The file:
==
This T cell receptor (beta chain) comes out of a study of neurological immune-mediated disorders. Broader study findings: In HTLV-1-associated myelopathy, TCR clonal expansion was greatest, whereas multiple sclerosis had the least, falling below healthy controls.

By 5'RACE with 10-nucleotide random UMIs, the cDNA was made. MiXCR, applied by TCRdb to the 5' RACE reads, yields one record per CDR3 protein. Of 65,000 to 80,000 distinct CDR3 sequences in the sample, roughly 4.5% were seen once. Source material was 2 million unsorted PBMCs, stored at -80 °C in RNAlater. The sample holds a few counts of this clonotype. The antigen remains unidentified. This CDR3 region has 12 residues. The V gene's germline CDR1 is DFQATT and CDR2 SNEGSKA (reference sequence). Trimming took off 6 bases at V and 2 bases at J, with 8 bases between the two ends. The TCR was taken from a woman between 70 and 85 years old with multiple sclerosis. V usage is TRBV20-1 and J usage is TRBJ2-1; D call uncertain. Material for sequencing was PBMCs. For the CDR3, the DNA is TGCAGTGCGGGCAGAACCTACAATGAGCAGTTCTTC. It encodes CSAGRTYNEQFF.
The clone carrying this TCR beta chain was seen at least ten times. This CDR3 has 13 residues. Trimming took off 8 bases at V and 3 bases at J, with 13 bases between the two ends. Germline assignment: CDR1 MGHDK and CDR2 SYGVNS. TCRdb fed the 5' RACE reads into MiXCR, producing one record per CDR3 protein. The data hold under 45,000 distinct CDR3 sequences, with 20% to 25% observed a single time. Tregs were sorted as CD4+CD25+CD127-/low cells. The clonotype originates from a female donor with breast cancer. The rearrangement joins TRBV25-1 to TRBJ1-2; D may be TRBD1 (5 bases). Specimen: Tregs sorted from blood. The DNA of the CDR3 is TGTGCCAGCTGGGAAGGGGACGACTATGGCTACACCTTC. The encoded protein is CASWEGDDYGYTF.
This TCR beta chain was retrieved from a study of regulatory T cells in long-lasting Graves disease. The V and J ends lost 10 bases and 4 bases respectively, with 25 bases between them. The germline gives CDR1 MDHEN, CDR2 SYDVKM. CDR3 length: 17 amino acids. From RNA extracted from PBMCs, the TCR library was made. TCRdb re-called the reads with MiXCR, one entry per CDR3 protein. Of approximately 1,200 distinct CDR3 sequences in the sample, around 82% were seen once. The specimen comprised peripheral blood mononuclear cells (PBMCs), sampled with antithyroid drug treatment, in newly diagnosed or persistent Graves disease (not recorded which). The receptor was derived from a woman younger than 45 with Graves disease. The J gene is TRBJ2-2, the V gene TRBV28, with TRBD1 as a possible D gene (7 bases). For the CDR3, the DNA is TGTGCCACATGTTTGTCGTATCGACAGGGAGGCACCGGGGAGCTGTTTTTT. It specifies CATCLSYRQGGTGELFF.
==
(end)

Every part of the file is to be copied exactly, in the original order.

This T cell receptor (beta chain) comes out of a study of neurological immune-mediated disorders. Broader study findings: In HTLV-1-associated myelopathy, TCR clonal expansion was greatest, whereas multiple sclerosis had the least, falling below healthy controls.

By 5'RACE with 10-nucleotide random UMIs, the cDNA was made. MiXCR, applied by TCRdb to the 5' RACE reads, yields one record per CDR3 protein. Of 65,000 to 80,000 distinct CDR3 sequences in the sample, roughly 4.5% were seen once. Source material was 2 million unsorted PBMCs, stored at -80 °C in RNAlater. The sample holds a few counts of this clonotype. The antigen remains unidentified. This CDR3 region has 12 residues. The V gene's germline CDR1 is DFQATT and CDR2 SNEGSKA (reference sequence). Trimming took off 6 bases at V and 2 bases at J, with 8 bases between the two ends. The TCR was taken from a woman between 70 and 85 years old with multiple sclerosis. V usage is TRBV20-1 and J usage is TRBJ2-1; D call uncertain. Material for sequencing was PBMCs. For the CDR3, the DNA is TGCAGTGCGGGCAGAACCTACAATGAGCAGTTCTTC. It encodes CSAGRTYNEQFF.
The clone carrying this TCR beta chain was seen at least ten times. This CDR3 has 13 residues. Trimming took off 8 bases at V and 3 bases at J, with 13 bases between the two ends. Germline assignment: CDR1 MGHDK and CDR2 SYGVNS. TCRdb fed the 5' RACE reads into MiXCR, producing one record per CDR3 protein. The data hold under 45,000 distinct CDR3 sequences, with 20% to 25% observed a single time. Tregs were sorted as CD4+CD25+CD127-/low cells. The clonotype originates from a female donor with breast cancer. The rearrangement joins TRBV25-1 to TRBJ1-2; D may be TRBD1 (5 bases). Specimen: Tregs sorted from blood. The DNA of the CDR3 is TGTGCCAGCTGGGAAGGGGACGACTATGGCTACACCTTC. The encoded protein is CASWEGDDYGYTF.
This TCR beta chain was retrieved from a study of regulatory T cells in long-lasting Graves disease. The V and J ends lost 10 bases and 4 bases respectively, with 25 bases between them. The germline gives CDR1 MDHEN, CDR2 SYDVKM. CDR3 length: 17 amino acids. From RNA extracted from PBMCs, the TCR library was made. TCRdb re-called the reads with MiXCR, one entry per CDR3 protein. Of approximately 1,200 distinct CDR3 sequences in the sample, around 82% were seen once. The specimen comprised peripheral blood mononuclear cells (PBMCs), sampled with antithyroid drug treatment, in newly diagnosed or persistent Graves disease (not recorded which). The receptor was derived from a woman younger than 45 with Graves disease. The J gene is TRBJ2-2, the V gene TRBV28, with TRBD1 as a possible D gene (7 bases). For the CDR3, the DNA is TGTGCCACATGTTTGTCGTATCGACAGGGAGGCACCGGGGAGCTGTTTTTT. It specifies CATCLSYRQGGTGELFF.